Signs of hope in Prokuplje
At least 34.8 percent of all Roma are illiterate and 78.7 percent did not finish elementary school, according to the latest census data in Serbia. More alarming, anecdotal studies show that Roma girls often follow in the shadow of their mothers, who have illiteracy rates of 80 percent.
These illiterate women have little or no voice in crucial household decisions that affect their children. In many cases, they put the same heavy pressure on their daughters they themselves felt as teenagers: either to marry by 12 or 14, or to quit school for marginal jobs scavenging garbage, cleaning windows, or selling plastic trinkets at the flea market.
Stark statistics like these – and others documenting high school dropout rates and discrimination against Roma as well as racially-motivated hate crimes – are among reasons the Prokuplje Development Education Center (DEC) was started along with 10 others across southern Serbia. These educational models, assisted by UNICEF with financial help of the Swiss Agency for Development and Cooperation (SDC), “are crucial” to creating a different social and economic future for Roma women in the Balkans, and indeed, across Europe said Aleksandra Mitrovic, DEC coordinator.
Mitrovic said the goal of the Prokuplje primary school is to give the most vulnerable children a jumpstart on basic language and writing skills so they will have a fighting chance at success when they start primary school at age seven. And the centers seem to be gaining traction in the local communities, making progress in female education and raising awareness about gender inequality.
Darinka Gasevic, a mother herself, takes care of the infant son and four-year-old daughter her daughter-in-law, 21, left behind when she died of kidney disease. She helps out at the school in small ways, and tries to learn by watching her grandchildren so she can help them with homework.
“I believe this school is their future,” Gasevic said.
Many of these children are bright, but turbulent events disrupted their learning and made it hard for them to get ahead, according to educational specialists and experts in Roma culture.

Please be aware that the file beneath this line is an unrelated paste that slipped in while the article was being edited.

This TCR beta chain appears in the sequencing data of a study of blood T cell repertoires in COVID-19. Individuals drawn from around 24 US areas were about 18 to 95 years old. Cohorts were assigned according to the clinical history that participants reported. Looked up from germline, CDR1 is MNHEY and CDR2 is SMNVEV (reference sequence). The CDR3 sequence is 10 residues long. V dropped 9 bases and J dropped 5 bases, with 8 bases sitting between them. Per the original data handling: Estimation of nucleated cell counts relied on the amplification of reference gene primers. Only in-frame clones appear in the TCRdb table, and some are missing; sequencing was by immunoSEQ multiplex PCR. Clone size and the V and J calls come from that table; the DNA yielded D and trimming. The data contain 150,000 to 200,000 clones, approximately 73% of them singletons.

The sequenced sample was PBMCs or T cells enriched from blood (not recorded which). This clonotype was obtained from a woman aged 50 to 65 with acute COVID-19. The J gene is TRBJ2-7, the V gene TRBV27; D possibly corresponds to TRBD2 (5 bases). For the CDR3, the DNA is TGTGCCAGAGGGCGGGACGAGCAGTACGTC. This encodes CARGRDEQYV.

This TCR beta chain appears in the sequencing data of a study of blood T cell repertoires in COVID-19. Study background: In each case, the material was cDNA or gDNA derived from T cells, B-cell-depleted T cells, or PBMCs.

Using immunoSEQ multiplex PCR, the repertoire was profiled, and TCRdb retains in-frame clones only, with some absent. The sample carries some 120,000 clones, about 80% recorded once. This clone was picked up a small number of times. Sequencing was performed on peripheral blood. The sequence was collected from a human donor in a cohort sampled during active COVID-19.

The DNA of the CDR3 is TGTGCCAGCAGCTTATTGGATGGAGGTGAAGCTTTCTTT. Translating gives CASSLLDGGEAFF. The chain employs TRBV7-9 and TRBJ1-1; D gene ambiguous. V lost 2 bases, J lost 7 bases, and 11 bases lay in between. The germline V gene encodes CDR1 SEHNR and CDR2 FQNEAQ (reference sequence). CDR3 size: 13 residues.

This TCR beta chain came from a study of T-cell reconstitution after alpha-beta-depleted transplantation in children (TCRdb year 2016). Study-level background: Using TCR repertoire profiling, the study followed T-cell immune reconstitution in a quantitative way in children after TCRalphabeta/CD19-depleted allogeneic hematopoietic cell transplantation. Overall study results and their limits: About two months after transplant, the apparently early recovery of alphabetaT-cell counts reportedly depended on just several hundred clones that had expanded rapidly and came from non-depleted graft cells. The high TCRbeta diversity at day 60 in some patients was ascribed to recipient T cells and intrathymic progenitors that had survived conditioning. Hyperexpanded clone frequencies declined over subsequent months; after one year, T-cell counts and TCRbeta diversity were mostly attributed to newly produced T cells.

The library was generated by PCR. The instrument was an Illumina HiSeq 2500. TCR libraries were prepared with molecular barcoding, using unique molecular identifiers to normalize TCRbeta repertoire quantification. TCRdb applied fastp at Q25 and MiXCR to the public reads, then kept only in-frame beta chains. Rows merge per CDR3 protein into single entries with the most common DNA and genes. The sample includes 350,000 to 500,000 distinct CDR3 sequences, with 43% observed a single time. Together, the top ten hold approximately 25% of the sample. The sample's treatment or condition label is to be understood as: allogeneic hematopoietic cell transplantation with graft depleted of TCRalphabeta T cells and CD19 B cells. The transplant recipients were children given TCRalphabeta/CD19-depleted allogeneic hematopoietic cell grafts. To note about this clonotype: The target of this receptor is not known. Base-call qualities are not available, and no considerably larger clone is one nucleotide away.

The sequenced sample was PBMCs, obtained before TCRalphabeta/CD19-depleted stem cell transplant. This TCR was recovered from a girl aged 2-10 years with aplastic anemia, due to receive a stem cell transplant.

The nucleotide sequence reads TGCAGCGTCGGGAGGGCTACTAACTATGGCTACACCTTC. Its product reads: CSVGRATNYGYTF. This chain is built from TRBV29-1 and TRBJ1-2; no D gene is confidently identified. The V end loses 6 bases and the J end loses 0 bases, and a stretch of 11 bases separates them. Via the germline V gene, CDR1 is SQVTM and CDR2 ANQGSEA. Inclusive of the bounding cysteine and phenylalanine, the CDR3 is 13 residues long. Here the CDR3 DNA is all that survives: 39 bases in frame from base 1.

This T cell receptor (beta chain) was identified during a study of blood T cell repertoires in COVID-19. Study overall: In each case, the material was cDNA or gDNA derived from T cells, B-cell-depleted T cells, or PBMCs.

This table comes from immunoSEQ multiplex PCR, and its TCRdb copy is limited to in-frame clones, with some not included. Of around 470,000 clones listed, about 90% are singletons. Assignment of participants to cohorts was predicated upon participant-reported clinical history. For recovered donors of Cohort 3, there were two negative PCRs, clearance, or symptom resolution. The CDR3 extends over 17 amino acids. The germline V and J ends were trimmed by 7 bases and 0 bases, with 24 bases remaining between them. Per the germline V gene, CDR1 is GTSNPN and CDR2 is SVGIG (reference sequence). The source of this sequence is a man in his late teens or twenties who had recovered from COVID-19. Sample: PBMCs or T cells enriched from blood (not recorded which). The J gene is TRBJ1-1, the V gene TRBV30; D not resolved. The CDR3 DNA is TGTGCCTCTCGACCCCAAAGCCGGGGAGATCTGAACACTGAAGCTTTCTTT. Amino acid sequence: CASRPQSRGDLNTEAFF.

Take Venetta, 11, who arrived at the Prokuplje school from Bologna, Italy, where she lived with 12 cousins, in a single room. Most were refugees from the 1999 war in Kosovo (currently under UN administration), but two years ago the Italian authorities sent them back to Serbia. Although Venetta finished fifth grade in Bologna and is fluent in Italian, she arrived in Prokuplje with no Serbian language skills, no papers and had to start over in first grade.
“She was the subject of ridicule and bullying,” said Aleksandra Mitrovic because she didn’t have skills appropriate for her age group.” Intolerance, and even social shunning, is an everyday fact for Roma in Europe, Mitrovic said, “even for the youngest children.” That is why it was encouraging to see children here from all backgrounds sitting together, doing schoolwork and playing without prejudice.
But, sadly, Mitrovic said there are many cases “where neither parent, male or female, can take care of their children.” Some adults must move about during the agricultural season as migratory farm workers. “Others simply abandoned their children because they have no means to support them”, she said.
Ljiljana Zekic, 10, and her two brothers, are luckier. They live with their great grandfather who is sole guardian. Ljiljana, a lively, sports-minded girl, loves Serbian language class best, but is years behind other children with a more settled home life or with parents who attended school themselves.
Her brother, Dejan, 9, a pensive boy with sad eyes, “loves to paint and draw” and wants to be a teacher when he grows up. But these days, Dejan, whose own parents abandoned him, has but one wish: “I wish for my Grandpa to live long enough to take care of us.”
For children like these, and hundreds of others, places like the Development Education Center in Prokuplje offer the chance for a better future.
Tanja Dalipovic, 21, understands this. Her story is a common one in Roma communities. She was coerced by her father to leave school after only four years. “I married early and had children young,” she said, adding that while her husband finished technical school he has no paying job. Nevertheless, Tanja says she brings her daughter, 2, with her when she comes to help out at the Prokuplje school in the hope that she will absorb something from the older children.